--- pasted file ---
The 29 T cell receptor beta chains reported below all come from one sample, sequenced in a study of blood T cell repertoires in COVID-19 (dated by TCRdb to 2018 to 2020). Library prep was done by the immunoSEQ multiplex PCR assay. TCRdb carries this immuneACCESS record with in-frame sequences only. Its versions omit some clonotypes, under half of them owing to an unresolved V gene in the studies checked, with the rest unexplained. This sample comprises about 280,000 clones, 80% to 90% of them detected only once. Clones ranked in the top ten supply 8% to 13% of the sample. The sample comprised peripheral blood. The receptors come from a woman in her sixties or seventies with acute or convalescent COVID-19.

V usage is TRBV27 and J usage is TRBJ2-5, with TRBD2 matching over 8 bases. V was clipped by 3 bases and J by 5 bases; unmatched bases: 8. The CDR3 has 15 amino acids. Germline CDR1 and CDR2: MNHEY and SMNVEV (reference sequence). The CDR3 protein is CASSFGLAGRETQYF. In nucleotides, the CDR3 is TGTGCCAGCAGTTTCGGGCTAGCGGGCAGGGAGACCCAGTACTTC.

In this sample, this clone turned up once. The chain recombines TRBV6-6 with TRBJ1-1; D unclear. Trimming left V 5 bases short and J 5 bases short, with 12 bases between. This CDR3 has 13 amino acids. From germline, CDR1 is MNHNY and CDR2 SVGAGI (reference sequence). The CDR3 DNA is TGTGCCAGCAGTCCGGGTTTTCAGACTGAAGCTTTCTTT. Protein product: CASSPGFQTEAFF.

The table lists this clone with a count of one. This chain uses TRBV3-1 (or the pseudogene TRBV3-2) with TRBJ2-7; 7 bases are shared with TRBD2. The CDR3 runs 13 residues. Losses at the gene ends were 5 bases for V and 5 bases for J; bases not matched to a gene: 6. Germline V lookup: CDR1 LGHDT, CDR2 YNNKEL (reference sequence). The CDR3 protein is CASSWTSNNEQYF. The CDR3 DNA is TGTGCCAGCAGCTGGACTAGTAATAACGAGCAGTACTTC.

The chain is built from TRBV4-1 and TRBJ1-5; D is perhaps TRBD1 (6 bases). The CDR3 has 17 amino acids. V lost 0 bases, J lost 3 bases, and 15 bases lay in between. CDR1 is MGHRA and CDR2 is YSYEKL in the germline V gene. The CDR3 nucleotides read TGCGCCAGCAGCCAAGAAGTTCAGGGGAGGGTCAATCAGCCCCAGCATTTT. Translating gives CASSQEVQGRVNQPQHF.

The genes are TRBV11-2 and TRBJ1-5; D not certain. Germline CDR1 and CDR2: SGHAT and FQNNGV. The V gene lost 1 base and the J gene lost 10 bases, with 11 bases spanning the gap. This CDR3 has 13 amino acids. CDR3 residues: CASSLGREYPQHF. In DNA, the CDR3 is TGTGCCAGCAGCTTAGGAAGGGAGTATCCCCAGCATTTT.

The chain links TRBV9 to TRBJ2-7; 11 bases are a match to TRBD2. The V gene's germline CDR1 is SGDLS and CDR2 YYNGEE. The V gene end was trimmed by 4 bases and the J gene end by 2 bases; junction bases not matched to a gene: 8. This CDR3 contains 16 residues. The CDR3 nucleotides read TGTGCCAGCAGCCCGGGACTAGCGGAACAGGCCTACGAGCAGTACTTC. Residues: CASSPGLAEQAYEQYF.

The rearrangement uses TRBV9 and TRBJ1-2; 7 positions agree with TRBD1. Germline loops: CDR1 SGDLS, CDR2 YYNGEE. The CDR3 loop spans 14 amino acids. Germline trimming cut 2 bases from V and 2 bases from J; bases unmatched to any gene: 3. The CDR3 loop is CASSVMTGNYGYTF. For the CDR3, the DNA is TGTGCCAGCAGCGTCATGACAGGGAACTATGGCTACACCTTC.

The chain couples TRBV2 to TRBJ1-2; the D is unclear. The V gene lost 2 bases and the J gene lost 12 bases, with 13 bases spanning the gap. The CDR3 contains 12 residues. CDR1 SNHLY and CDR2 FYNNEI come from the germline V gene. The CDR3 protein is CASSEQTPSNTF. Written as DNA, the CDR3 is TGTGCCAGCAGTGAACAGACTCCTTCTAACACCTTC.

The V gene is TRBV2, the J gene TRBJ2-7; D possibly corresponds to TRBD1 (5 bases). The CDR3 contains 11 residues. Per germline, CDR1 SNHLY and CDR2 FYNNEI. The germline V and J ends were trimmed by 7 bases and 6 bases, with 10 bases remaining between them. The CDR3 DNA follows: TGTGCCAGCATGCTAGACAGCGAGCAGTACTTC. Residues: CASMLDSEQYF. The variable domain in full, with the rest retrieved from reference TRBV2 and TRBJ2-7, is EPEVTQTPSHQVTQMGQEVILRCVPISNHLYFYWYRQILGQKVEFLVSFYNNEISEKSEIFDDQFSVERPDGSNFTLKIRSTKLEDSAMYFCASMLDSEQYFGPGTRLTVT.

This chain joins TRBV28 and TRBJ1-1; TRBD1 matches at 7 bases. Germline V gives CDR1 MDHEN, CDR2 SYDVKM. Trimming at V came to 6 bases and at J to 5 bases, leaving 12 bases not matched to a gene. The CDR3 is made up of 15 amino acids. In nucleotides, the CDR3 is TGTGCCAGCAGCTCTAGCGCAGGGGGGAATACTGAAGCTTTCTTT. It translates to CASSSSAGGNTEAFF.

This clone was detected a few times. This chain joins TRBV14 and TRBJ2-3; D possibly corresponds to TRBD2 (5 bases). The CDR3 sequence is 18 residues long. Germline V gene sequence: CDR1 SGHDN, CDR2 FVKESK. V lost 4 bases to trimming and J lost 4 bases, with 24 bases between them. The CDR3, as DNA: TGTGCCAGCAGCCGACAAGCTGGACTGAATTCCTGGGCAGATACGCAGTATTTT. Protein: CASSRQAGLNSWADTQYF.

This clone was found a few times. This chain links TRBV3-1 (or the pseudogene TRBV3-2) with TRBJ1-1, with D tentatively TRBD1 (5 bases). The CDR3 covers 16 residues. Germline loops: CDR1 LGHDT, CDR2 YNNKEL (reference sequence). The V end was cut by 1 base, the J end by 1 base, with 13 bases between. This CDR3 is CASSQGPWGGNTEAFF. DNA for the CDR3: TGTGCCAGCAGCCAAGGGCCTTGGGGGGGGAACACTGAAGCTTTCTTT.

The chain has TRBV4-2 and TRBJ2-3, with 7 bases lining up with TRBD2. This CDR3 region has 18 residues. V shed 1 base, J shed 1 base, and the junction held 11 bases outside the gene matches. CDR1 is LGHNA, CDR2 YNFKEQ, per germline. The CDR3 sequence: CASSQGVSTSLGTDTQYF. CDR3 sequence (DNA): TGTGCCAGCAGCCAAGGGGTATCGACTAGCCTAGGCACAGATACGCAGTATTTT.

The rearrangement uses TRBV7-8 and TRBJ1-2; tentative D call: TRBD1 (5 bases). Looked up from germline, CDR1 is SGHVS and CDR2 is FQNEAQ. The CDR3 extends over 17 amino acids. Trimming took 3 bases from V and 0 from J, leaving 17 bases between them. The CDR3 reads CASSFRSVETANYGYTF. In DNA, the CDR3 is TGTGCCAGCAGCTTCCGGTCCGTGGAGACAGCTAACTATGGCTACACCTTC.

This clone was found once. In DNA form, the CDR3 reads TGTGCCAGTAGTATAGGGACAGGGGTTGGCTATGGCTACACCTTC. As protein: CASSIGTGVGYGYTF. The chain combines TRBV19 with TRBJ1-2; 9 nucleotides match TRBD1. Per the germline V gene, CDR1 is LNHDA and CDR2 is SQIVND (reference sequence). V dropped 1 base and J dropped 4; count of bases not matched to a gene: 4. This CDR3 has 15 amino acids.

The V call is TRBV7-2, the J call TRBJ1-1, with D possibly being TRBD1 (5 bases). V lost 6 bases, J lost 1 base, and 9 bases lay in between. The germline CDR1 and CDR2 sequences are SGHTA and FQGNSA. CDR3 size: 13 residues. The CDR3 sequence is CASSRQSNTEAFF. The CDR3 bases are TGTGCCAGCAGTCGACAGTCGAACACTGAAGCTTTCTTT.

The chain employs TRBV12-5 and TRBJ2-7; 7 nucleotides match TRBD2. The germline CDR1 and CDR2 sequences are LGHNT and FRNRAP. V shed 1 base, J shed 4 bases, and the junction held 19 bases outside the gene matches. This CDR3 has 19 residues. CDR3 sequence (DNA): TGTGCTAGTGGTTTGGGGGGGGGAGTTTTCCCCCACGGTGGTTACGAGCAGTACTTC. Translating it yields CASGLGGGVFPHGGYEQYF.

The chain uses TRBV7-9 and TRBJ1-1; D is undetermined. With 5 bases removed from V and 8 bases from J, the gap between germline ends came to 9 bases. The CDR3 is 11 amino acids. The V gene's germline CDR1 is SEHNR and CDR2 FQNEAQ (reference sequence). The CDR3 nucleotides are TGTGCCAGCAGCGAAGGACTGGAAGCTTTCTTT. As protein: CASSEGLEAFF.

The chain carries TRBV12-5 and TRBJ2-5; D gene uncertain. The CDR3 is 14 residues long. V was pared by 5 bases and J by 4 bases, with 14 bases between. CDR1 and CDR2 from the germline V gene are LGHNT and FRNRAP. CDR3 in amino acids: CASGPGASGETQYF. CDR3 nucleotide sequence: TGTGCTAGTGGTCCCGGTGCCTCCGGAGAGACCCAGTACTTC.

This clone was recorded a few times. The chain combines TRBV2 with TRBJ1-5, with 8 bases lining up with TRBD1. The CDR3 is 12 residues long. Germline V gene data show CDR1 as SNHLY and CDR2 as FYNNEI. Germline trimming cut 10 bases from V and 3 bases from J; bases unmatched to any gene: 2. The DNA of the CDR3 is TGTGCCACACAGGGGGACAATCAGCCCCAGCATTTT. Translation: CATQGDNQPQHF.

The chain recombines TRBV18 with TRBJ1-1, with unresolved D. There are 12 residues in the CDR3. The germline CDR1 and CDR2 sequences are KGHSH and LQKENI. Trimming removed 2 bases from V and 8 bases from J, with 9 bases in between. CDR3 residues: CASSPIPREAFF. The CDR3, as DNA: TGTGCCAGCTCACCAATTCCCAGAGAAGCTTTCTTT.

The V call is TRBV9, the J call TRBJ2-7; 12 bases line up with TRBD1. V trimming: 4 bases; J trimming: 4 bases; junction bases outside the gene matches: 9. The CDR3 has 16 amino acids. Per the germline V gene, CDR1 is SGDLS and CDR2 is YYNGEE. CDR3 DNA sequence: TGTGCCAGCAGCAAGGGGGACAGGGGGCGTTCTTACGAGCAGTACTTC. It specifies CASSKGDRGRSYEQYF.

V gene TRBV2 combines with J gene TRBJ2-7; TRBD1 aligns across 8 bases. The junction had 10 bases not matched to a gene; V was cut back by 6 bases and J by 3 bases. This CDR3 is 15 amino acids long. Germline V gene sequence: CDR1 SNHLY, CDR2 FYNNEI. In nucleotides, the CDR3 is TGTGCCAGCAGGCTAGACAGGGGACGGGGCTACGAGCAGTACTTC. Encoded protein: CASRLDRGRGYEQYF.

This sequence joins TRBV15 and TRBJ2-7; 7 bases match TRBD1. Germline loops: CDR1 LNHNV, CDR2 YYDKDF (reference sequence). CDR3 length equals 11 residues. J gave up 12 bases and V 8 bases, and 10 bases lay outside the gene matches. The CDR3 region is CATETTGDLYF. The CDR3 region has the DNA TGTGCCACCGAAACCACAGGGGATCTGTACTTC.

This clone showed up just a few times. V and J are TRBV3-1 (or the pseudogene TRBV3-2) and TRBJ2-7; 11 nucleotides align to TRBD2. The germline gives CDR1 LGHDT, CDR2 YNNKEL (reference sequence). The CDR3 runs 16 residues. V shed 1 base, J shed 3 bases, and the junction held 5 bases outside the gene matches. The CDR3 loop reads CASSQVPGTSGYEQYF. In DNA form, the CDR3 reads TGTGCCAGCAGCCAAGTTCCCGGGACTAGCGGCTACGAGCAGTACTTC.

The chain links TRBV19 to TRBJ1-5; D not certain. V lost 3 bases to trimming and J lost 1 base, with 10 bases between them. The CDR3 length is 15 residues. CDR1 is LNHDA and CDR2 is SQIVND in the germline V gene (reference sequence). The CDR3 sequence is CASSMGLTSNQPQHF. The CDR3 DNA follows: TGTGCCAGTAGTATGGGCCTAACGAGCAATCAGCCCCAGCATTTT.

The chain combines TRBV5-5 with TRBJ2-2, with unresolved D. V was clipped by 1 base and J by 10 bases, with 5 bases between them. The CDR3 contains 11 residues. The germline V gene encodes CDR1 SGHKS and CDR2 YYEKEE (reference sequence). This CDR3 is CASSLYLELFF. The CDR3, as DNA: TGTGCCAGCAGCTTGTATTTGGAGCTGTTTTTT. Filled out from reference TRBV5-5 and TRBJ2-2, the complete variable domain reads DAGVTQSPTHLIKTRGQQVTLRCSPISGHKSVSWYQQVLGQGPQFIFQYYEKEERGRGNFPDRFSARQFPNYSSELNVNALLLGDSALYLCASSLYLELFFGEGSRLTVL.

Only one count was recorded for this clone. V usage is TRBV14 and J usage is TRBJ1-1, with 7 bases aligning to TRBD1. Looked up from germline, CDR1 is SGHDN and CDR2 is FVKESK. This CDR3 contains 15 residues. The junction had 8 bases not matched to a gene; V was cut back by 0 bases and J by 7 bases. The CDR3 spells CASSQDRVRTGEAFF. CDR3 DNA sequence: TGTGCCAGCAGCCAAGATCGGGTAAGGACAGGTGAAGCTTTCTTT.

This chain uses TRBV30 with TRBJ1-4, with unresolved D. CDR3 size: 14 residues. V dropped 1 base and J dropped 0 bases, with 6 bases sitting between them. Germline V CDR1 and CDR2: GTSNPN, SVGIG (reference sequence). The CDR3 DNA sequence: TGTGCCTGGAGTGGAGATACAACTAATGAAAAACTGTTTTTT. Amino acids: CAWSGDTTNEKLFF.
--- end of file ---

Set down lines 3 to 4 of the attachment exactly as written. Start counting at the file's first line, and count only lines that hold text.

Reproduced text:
In this sample, this clone turned up once. The chain recombines TRBV6-6 with TRBJ1-1; D unclear. Trimming left V 5 bases short and J 5 bases short, with 12 bases between. This CDR3 has 13 amino acids. From germline, CDR1 is MNHNY and CDR2 SVGAGI (reference sequence). The CDR3 DNA is TGTGCCAGCAGTCCGGGTTTTCAGACTGAAGCTTTCTTT. Protein product: CASSPGFQTEAFF.

The table lists this clone with a count of one. This chain uses TRBV3-1 (or the pseudogene TRBV3-2) with TRBJ2-7; 7 bases are shared with TRBD2. The CDR3 runs 13 residues. Losses at the gene ends were 5 bases for V and 5 bases for J; bases not matched to a gene: 6. Germline V lookup: CDR1 LGHDT, CDR2 YNNKEL (reference sequence). The CDR3 protein is CASSWTSNNEQYF. The CDR3 DNA is TGTGCCAGCAGCTGGACTAGTAATAACGAGCAGTACTTC.